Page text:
Change of guard in Bangladesh, hope for the region?
Sheikh Hasina, the leader of an avowedly secular party, is set to return to power in Bangladesh, the
other end of South Asia’s arc of instability stretching from Afghanistan through Pakistan to India.
And because the teeming region, home to a fifth of the world’s population, is so closely intertwined
Hasina’s election and the change that she has promised to bring to her country will almost certainly have a bearing across South Asia, but especially for India and Pakistan.
Bangladesh, as far as New Delhi is concerned, is the eastern launching pad for Islamist militants hostile to it, complementing Pakistan on the west. So even if the heat is turned on the militants in Pakistan as India is demanding following the attacks in Mumbai, they or their controllers can unleash groups such as Harkat-ul-Jihad-al-Islami (HuJI) based in Bangladesh.
India’s new Home Minister P. Chidambaram told a parliament debate this month that Bangladesh had a responsibility to control the HuJI.
Hasina has said she wouldn’t allow her nation to be used to attack other countries, and her election has been welcomed in New Delhi. In particular the defeat of the Jamaat-e-Islami, the largest Islamist party and an ally of Hasina’s bitter rival Khaleda Zia, is seen as a sign that the country wants to stick to a secular democratic path. In that, New Delhi is hoping Hasina would act against the hardline forces who have attacked her as well .
But how far can she really go? She has a huge parlimentary majority but no politician in Bangladesh can been seen as doing India’s bidding. India, which was instrumental in Bangladesh’s birth as an independent nation from what was then East Pakistan, has over time been seen as a big brother, a hegemonic power.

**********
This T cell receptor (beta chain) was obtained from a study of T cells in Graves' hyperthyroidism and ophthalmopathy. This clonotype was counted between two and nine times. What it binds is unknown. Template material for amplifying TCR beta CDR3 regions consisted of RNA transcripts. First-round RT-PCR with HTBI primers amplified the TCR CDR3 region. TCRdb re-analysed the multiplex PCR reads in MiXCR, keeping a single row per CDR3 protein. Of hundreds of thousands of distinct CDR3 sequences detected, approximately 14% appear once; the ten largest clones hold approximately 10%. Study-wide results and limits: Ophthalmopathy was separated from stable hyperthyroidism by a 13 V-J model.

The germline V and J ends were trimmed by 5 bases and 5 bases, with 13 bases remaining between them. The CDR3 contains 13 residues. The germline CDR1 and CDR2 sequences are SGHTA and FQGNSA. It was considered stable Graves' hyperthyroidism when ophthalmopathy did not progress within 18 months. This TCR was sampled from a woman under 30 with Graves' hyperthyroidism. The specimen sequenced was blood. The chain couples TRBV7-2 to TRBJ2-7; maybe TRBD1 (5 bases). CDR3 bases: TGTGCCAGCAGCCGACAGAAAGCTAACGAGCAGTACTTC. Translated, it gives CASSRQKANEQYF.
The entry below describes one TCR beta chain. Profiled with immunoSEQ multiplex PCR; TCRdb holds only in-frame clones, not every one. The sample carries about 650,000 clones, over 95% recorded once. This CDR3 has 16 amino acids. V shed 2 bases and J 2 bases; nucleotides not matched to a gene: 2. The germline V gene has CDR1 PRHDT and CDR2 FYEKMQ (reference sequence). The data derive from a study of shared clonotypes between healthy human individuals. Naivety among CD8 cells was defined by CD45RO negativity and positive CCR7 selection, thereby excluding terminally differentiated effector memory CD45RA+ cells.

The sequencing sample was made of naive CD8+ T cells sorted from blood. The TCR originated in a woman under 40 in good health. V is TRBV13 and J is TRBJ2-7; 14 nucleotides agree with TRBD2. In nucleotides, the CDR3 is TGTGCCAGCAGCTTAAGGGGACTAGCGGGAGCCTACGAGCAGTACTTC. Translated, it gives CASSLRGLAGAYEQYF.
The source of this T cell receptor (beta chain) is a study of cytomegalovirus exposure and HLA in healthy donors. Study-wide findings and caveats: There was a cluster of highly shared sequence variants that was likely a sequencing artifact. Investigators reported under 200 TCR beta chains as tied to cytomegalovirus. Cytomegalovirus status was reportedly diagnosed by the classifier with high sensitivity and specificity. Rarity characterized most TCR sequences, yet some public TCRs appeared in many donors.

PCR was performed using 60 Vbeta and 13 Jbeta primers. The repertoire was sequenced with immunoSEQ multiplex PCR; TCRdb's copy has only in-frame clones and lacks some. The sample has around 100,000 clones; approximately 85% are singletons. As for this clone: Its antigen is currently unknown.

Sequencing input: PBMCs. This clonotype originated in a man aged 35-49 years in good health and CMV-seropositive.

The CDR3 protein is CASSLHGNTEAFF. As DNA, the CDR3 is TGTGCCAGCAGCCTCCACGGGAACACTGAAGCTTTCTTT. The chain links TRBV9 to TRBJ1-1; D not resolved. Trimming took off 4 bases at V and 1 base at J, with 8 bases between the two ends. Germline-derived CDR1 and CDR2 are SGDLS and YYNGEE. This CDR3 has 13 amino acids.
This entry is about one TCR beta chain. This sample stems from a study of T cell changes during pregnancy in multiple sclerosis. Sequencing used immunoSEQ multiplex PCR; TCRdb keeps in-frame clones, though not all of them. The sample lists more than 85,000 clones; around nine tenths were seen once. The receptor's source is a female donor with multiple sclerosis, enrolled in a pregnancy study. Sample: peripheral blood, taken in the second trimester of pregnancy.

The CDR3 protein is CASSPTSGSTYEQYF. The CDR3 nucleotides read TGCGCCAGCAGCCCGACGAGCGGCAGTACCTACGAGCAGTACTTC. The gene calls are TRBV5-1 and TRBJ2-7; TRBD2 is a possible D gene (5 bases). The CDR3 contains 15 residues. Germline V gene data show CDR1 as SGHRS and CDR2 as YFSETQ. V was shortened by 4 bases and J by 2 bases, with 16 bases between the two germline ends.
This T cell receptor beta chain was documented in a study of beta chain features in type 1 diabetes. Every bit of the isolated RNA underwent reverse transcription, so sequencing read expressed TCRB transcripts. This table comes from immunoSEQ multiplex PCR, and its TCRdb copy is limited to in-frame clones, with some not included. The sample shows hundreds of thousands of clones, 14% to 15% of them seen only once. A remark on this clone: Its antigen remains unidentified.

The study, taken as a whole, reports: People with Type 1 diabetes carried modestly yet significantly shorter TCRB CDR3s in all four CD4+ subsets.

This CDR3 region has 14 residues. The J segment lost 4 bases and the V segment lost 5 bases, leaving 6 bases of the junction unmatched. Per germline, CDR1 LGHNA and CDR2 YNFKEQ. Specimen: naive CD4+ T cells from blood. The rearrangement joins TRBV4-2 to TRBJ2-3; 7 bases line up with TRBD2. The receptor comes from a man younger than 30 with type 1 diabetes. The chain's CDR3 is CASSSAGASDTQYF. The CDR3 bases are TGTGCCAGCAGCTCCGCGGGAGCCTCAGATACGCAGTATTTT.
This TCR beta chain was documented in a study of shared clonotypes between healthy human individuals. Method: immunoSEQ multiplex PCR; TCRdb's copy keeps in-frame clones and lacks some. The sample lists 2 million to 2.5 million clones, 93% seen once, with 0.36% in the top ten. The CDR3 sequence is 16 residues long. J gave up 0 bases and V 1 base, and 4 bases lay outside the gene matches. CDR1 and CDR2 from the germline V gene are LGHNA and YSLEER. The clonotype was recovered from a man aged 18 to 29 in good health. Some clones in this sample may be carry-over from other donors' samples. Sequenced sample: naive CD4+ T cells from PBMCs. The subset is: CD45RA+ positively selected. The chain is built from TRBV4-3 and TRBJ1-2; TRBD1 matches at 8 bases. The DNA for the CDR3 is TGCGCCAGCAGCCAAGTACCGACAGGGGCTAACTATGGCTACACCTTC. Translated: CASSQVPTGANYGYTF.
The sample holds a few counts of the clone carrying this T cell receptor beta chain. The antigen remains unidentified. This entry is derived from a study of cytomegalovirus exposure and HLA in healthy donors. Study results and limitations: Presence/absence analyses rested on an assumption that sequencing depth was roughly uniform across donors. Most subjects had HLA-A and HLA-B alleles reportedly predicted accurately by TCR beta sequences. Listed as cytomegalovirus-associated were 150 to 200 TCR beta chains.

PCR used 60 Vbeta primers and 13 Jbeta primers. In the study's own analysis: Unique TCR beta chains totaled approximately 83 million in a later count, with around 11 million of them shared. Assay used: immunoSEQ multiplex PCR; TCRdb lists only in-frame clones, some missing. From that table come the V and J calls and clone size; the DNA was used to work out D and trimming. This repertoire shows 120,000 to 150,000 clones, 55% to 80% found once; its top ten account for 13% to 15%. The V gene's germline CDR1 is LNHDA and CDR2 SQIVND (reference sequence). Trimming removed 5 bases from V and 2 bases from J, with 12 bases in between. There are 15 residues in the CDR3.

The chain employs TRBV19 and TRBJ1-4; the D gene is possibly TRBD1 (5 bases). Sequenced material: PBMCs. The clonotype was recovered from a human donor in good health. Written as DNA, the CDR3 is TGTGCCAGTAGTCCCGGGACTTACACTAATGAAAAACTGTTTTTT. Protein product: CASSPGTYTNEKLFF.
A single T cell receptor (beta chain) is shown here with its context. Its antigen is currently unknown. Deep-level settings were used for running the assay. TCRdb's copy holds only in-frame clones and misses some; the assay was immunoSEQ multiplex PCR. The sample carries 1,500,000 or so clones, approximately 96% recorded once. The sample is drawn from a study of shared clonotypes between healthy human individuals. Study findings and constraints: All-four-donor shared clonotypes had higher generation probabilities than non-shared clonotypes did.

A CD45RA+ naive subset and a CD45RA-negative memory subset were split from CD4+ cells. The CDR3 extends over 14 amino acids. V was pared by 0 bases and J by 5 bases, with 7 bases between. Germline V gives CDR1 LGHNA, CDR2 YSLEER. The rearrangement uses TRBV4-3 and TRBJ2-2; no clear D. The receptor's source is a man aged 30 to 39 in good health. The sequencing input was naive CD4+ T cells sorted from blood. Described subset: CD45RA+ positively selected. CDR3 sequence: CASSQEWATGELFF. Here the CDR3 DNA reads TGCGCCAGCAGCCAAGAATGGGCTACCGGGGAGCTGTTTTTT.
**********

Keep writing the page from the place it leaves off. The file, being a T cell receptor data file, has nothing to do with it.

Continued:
Tensions are rarely far from the surface, with New Delhi routinely accusing Bangladesh of allowing tens of thousands of people to cross into its territory and live as illegal immigrants. Dhaka, in turn, accuses border guards of killing innocent Bangladeshis on the frontier, in the name of curbing infiltration.
This month the nations were feuding over the maritime border in the Bay of Bengal.
What of Pakistan? It has, as has “all weather ally” China, cultivated close ties with all of India’s neighbours including Bangladesh and Sri Lanka. How will it, and especially the military-intelligence establishment view Hasina’s return to power and her promise to crack down on hardline groups? The links of some of these groups such as the Huji go all the way to Pakistan, the Indians say.
And New Delhi is on a diplomatic offensive at the moment, trying to convince governments worldwide of the threat posed by these Pakistan-based organisations.